Aviation safety, Ebola and the business with fear

Ridiculously strict security checks at airports achieve all but protecting citizens from harm. Why is then that they exist and whom are they made for in the first hand?

Regardless of whether one is rather the type to follow orders as they emerge or if they question policies and regulations before supporting them, first Ebola infections in the US and in Spain have brought one question into focus that already gained attention earlier this year: how useful are aviation safety routines? According to Daily Mail they are not of any use at all, a fact I can confirm from a similar and likewise disturbing experience I made only a few weeks ago: undergoing a second[1] security check while transferring in Istanbul, I carried an entire 1.5l bottle of water through the screening as if it had simply been a pair of socks while a group of Chinese tourists had to even take of their high heels to make sure that everything was fine[2]. At the same time I have spent countless time and money buying new water, perfumes, sunscreens and pocket knives since introduction of these stupid security measures when in a rush at the airport, just like millions of passengers daily.

While certain forms of water can indeed be deadly, it’s generally rather the absence of it that causes misery and dead. Diseases like Ebola which have it comparatively easier to spread in societies without or with limited access to water make best examples and while we all know that resources are being overexploited, stupid aviation policies make matters worse. Have you ever thought what the footprint of aviation safety might be, apart from hurting your wallet?

Not that the measures would not justify the means were the results accordingly. However, while you and I spend hours of travels begging for a glass of water, planes either disappear or get shot from heaven. In India, women are raped without any world government seeming to care too much, not even those that count victims among their citizens.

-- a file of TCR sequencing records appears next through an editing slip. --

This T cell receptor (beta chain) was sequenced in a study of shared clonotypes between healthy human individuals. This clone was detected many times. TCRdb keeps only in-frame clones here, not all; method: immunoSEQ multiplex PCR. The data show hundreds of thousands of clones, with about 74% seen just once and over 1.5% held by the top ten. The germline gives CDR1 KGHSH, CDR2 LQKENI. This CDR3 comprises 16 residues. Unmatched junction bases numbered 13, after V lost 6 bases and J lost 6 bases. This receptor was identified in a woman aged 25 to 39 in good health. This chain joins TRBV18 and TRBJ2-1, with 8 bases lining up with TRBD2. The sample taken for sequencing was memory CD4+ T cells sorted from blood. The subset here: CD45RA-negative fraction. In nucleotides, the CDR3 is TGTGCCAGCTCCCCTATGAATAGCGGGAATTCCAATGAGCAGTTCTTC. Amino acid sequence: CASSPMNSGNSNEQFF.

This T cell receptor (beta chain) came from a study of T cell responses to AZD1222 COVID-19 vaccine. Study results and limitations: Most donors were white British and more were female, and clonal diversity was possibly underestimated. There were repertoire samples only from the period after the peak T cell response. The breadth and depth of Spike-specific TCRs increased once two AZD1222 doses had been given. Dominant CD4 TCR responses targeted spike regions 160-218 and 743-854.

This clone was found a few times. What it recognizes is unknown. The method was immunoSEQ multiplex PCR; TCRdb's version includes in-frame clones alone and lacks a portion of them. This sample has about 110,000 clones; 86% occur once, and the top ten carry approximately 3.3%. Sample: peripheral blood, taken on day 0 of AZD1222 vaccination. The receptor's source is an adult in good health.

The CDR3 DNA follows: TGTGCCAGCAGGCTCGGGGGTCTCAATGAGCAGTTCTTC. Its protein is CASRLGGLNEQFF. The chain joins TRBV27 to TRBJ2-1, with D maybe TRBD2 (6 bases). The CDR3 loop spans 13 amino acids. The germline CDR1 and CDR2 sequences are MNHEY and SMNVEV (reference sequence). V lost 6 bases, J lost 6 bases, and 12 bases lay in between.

Drinking water is a risk[3], not hordes of raping men or groups of paid terrorists. Therefore it is only good when bottled water is being disposed of safely. Nestle, Coca Cola and Pepsi must be happy with such measures, as are Novartis, Pfizer and Co with epidemic outbreaks such as Ebola. Fear pays off well. Influenza and the infamous H1N1 virus have resulted in a multi-billion dollar business as was already predicted in 2009. However, while the big corporations increase their revenues, safety policies fail to protect us from even the simplest hazards. As long as incompetent governmental bodies focus on providing policies that benefit the powerful by making money with wrong claims about potential risk while not having the capacity to protect their citizens from harm, taking away a water bottle in the hands of a flight passenger is comparable to eating chocolate with the aim to get more tan.

[1] I had the first in Zurich, Switzerland and was only in transfer

[2] It could also be that the macho type security agent entertains himself with watching bare feet rather than focussing on his real duty.

[3] Particularly when you can easily tell the difference to other liquids.

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About blaubear

Born in 1973 in a small village in rural Switzerland and into a society largely dominated by cows (not only was the human population of one-hundred-and-forty outnumbered by them, but politics driven by unreasonable subsidies for diary products) I was connected with nature from early age on. Observing nature on one hand and the deficiencies of a dysfunctional Swiss agricultural policy with farmers that had lost connection to the land that provided their income on the other, I soon started to question society and the meaning of life. Suffering also under a farcical public education I developed curiosity to discover on my own. That was how I soon learned that little of what I had been taught was true. Skepticism and interaction with people from for me new cultures fostered my interest for the world and eagerness to leave a life shaped by federalistic layman-ship. At the age of twenty-three I hit the road for the first time, an event that later translated into passion. Traveling between cultures has since become part of my life. At the age of thirty-three I finally realized my dream and did a degree in Environmental Engineering from which I graduated in 2009, only to leave Switzerland once more for my "real home" Spain. Unfortunately, the stay was a short one: a couple of months later I was offered a job in Southeast Asia, where I worked and also lived (with some interruptions, e.g. I live in Melbourne since late 2012) ever since. Having worked for a Japanese company earlier in my life, I soon felt captured again by Asian culture and thinking which makes a lovely contrast to my European heritage. My journey through different countries and cultures has taught me that regardless of how different our thinking and values are, no matter what approaches we take, we all can learn from each other. And if we are open enough to see the common instead of pointing out the differences, then we have a chance to live in harmony and peace: Life is all about integration, not exclusion! It's an old wisdom that "knowledge is power", as such I never get tired of being around new people, having interesting talks, and reading lots of good books. I hope that my blog can contribute to the conversation.
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4 Responses to Aviation safety, Ebola and the business with fear

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